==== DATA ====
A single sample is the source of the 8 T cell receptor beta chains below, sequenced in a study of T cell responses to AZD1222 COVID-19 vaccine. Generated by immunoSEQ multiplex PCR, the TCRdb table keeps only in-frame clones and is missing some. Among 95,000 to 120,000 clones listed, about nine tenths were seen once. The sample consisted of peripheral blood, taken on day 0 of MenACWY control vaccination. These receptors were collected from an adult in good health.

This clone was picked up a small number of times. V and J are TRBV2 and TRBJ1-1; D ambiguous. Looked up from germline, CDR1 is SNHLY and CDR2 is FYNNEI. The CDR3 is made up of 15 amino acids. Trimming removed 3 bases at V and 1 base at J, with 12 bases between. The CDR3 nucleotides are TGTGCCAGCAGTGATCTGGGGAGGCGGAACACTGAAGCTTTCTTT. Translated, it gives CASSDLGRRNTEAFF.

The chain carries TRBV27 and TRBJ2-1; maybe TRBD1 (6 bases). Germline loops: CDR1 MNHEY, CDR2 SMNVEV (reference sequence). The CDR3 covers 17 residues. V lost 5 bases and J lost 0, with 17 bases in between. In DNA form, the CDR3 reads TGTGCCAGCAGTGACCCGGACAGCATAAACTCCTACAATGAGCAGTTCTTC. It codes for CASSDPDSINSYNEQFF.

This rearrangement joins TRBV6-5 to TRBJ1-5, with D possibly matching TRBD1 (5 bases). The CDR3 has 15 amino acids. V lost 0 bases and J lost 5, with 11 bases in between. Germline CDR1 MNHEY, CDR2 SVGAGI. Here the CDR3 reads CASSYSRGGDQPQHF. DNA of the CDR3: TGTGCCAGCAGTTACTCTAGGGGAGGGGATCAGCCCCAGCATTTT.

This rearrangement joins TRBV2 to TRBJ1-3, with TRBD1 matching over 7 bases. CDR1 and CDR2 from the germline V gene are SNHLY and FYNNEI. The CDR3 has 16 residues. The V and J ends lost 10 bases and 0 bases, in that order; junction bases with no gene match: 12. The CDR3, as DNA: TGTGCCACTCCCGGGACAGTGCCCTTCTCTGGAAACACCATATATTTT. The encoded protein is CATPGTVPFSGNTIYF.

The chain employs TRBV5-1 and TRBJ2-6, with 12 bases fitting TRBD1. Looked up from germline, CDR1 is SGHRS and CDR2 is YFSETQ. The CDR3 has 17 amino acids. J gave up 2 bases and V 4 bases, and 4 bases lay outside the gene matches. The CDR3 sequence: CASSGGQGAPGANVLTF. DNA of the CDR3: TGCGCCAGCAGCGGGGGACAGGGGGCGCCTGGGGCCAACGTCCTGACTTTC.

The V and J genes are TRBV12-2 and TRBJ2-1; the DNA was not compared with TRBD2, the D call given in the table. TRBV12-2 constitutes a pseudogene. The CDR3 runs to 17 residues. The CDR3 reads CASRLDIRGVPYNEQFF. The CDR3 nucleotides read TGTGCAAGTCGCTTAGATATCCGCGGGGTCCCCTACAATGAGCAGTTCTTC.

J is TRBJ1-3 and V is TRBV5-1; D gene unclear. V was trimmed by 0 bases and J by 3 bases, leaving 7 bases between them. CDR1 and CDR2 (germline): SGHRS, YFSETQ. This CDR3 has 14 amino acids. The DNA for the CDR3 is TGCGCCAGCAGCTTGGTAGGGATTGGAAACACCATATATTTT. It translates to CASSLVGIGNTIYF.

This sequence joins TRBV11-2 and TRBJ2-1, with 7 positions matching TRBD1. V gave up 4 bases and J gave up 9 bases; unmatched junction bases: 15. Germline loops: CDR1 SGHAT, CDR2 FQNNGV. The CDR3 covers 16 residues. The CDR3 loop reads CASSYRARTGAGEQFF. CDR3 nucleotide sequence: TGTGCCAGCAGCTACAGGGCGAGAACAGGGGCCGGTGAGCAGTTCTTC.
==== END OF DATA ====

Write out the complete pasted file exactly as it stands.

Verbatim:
A single sample is the source of the 8 T cell receptor beta chains below, sequenced in a study of T cell responses to AZD1222 COVID-19 vaccine. Generated by immunoSEQ multiplex PCR, the TCRdb table keeps only in-frame clones and is missing some. Among 95,000 to 120,000 clones listed, about nine tenths were seen once. The sample consisted of peripheral blood, taken on day 0 of MenACWY control vaccination. These receptors were collected from an adult in good health.

This clone was picked up a small number of times. V and J are TRBV2 and TRBJ1-1; D ambiguous. Looked up from germline, CDR1 is SNHLY and CDR2 is FYNNEI. The CDR3 is made up of 15 amino acids. Trimming removed 3 bases at V and 1 base at J, with 12 bases between. The CDR3 nucleotides are TGTGCCAGCAGTGATCTGGGGAGGCGGAACACTGAAGCTTTCTTT. Translated, it gives CASSDLGRRNTEAFF.

The chain carries TRBV27 and TRBJ2-1; maybe TRBD1 (6 bases). Germline loops: CDR1 MNHEY, CDR2 SMNVEV (reference sequence). The CDR3 covers 17 residues. V lost 5 bases and J lost 0, with 17 bases in between. In DNA form, the CDR3 reads TGTGCCAGCAGTGACCCGGACAGCATAAACTCCTACAATGAGCAGTTCTTC. It codes for CASSDPDSINSYNEQFF.

This rearrangement joins TRBV6-5 to TRBJ1-5, with D possibly matching TRBD1 (5 bases). The CDR3 has 15 amino acids. V lost 0 bases and J lost 5, with 11 bases in between. Germline CDR1 MNHEY, CDR2 SVGAGI. Here the CDR3 reads CASSYSRGGDQPQHF. DNA of the CDR3: TGTGCCAGCAGTTACTCTAGGGGAGGGGATCAGCCCCAGCATTTT.

This rearrangement joins TRBV2 to TRBJ1-3, with TRBD1 matching over 7 bases. CDR1 and CDR2 from the germline V gene are SNHLY and FYNNEI. The CDR3 has 16 residues. The V and J ends lost 10 bases and 0 bases, in that order; junction bases with no gene match: 12. The CDR3, as DNA: TGTGCCACTCCCGGGACAGTGCCCTTCTCTGGAAACACCATATATTTT. The encoded protein is CATPGTVPFSGNTIYF.

The chain employs TRBV5-1 and TRBJ2-6, with 12 bases fitting TRBD1. Looked up from germline, CDR1 is SGHRS and CDR2 is YFSETQ. The CDR3 has 17 amino acids. J gave up 2 bases and V 4 bases, and 4 bases lay outside the gene matches. The CDR3 sequence: CASSGGQGAPGANVLTF. DNA of the CDR3: TGCGCCAGCAGCGGGGGACAGGGGGCGCCTGGGGCCAACGTCCTGACTTTC.

The V and J genes are TRBV12-2 and TRBJ2-1; the DNA was not compared with TRBD2, the D call given in the table. TRBV12-2 constitutes a pseudogene. The CDR3 runs to 17 residues. The CDR3 reads CASRLDIRGVPYNEQFF. The CDR3 nucleotides read TGTGCAAGTCGCTTAGATATCCGCGGGGTCCCCTACAATGAGCAGTTCTTC.

J is TRBJ1-3 and V is TRBV5-1; D gene unclear. V was trimmed by 0 bases and J by 3 bases, leaving 7 bases between them. CDR1 and CDR2 (germline): SGHRS, YFSETQ. This CDR3 has 14 amino acids. The DNA for the CDR3 is TGCGCCAGCAGCTTGGTAGGGATTGGAAACACCATATATTTT. It translates to CASSLVGIGNTIYF.

This sequence joins TRBV11-2 and TRBJ2-1, with 7 positions matching TRBD1. V gave up 4 bases and J gave up 9 bases; unmatched junction bases: 15. Germline loops: CDR1 SGHAT, CDR2 FQNNGV. The CDR3 covers 16 residues. The CDR3 loop reads CASSYRARTGAGEQFF. CDR3 nucleotide sequence: TGTGCCAGCAGCTACAGGGCGAGAACAGGGGCCGGTGAGCAGTTCTTC.